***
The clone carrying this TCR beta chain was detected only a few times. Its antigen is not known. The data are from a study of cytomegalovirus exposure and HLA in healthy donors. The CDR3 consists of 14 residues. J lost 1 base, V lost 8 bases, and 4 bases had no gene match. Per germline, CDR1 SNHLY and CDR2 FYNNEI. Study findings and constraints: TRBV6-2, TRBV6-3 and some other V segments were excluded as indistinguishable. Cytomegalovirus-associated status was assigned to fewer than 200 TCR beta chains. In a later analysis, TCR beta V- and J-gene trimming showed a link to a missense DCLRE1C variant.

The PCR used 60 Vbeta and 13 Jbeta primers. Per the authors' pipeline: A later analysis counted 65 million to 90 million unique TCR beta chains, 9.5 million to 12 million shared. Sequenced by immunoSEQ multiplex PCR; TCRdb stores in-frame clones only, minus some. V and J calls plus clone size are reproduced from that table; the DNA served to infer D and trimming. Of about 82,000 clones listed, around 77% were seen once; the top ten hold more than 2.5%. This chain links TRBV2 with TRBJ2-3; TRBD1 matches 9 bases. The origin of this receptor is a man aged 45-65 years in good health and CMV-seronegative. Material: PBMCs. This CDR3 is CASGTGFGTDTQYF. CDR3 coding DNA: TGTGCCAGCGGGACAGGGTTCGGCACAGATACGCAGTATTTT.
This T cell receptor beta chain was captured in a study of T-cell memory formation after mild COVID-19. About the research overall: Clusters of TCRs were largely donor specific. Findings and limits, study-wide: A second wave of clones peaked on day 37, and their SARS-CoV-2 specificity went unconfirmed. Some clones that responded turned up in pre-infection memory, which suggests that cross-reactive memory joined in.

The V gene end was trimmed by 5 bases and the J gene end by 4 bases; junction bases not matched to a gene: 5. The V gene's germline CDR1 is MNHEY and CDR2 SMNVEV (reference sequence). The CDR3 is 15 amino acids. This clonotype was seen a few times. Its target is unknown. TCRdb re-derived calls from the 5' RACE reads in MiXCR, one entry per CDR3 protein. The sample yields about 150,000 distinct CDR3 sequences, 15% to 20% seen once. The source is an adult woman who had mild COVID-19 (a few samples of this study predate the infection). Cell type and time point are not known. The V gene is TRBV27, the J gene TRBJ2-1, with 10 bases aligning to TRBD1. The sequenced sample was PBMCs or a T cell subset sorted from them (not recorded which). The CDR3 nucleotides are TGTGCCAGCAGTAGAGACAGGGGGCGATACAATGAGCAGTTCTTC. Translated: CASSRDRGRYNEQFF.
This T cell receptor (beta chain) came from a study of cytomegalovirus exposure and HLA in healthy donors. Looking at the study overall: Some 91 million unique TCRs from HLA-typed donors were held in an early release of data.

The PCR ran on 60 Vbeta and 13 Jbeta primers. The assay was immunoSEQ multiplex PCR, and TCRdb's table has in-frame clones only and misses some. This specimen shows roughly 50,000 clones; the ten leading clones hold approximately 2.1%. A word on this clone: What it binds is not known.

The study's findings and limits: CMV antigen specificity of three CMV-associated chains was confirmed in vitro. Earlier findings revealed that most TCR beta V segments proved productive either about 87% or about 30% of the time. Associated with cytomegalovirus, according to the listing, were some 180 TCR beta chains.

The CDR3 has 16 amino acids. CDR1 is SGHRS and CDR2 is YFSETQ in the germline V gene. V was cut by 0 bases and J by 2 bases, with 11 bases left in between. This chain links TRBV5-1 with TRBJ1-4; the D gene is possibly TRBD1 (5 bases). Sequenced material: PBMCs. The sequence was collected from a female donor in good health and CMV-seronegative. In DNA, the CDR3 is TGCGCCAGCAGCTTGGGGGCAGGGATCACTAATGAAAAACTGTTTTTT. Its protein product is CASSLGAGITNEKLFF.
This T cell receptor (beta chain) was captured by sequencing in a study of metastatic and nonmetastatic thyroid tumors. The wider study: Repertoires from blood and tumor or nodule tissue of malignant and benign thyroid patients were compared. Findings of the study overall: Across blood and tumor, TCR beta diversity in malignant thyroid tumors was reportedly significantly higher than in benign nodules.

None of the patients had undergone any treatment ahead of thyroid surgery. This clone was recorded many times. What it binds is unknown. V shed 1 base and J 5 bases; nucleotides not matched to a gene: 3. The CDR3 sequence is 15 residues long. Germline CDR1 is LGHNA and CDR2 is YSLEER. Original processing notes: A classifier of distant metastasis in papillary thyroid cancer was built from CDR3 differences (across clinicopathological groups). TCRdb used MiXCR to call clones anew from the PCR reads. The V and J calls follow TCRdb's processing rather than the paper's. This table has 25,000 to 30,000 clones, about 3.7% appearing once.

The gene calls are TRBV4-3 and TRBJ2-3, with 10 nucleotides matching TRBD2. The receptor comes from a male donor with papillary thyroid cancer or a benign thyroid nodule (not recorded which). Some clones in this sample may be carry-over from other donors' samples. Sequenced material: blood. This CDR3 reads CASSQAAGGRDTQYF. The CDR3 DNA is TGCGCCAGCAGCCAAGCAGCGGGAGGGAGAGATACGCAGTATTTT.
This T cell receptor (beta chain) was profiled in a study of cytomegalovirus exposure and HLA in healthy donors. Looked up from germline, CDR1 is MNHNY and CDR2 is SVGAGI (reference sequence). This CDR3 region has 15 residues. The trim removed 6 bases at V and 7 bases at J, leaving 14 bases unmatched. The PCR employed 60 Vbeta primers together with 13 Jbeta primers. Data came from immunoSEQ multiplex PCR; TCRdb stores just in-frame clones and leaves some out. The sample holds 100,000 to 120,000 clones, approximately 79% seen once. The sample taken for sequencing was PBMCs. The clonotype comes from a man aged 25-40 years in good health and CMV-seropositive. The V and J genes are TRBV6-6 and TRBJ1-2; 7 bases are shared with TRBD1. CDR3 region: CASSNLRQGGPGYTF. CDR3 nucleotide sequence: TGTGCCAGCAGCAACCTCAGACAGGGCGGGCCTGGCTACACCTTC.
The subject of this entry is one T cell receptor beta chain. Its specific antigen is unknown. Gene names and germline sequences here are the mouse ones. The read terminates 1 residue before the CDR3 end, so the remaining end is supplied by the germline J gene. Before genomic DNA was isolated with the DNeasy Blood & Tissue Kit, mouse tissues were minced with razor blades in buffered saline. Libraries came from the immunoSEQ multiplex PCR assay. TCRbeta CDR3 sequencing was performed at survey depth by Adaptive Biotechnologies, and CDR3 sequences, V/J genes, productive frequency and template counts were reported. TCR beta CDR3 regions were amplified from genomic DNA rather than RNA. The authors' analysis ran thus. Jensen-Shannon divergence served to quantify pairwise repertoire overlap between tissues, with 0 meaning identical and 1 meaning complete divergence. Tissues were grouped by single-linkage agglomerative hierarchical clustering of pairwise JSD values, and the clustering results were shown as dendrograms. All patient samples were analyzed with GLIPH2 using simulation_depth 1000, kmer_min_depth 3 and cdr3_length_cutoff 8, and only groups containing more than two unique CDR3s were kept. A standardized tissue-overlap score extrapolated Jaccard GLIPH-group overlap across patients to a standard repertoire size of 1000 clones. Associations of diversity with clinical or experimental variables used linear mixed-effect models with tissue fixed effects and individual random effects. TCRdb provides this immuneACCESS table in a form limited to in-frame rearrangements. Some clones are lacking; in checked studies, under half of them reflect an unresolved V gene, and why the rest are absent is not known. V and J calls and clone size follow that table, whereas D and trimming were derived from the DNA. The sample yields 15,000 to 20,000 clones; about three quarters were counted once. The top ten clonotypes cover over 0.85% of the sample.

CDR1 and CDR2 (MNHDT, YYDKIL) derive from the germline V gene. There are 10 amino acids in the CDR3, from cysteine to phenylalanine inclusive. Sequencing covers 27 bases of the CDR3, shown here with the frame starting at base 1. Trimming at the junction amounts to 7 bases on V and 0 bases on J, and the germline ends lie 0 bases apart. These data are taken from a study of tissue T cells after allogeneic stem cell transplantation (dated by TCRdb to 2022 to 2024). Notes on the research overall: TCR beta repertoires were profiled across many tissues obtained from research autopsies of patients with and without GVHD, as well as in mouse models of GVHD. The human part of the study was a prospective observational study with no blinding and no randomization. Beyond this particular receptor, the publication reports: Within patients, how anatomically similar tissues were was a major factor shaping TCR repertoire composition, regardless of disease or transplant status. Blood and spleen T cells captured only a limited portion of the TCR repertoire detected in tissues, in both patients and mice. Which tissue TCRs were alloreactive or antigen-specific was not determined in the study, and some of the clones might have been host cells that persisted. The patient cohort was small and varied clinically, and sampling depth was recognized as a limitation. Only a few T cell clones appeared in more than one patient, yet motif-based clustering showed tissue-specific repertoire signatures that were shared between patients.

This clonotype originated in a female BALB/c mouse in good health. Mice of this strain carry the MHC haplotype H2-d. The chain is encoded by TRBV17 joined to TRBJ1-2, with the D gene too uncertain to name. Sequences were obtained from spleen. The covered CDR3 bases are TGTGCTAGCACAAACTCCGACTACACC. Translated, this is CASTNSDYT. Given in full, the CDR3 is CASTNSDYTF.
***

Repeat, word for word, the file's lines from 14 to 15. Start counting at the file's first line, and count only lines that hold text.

CDR1 and CDR2 (MNHDT, YYDKIL) derive from the germline V gene. There are 10 amino acids in the CDR3, from cysteine to phenylalanine inclusive. Sequencing covers 27 bases of the CDR3, shown here with the frame starting at base 1. Trimming at the junction amounts to 7 bases on V and 0 bases on J, and the germline ends lie 0 bases apart. These data are taken from a study of tissue T cells after allogeneic stem cell transplantation (dated by TCRdb to 2022 to 2024). Notes on the research overall: TCR beta repertoires were profiled across many tissues obtained from research autopsies of patients with and without GVHD, as well as in mouse models of GVHD. The human part of the study was a prospective observational study with no blinding and no randomization. Beyond this particular receptor, the publication reports: Within patients, how anatomically similar tissues were was a major factor shaping TCR repertoire composition, regardless of disease or transplant status. Blood and spleen T cells captured only a limited portion of the TCR repertoire detected in tissues, in both patients and mice. Which tissue TCRs were alloreactive or antigen-specific was not determined in the study, and some of the clones might have been host cells that persisted. The patient cohort was small and varied clinically, and sampling depth was recognized as a limitation. Only a few T cell clones appeared in more than one patient, yet motif-based clustering showed tissue-specific repertoire signatures that were shared between patients.

This clonotype originated in a female BALB/c mouse in good health. Mice of this strain carry the MHC haplotype H2-d. The chain is encoded by TRBV17 joined to TRBJ1-2, with the D gene too uncertain to name. Sequences were obtained from spleen. The covered CDR3 bases are TGTGCTAGCACAAACTCCGACTACACC. Translated, this is CASTNSDYT. Given in full, the CDR3 is CASTNSDYTF.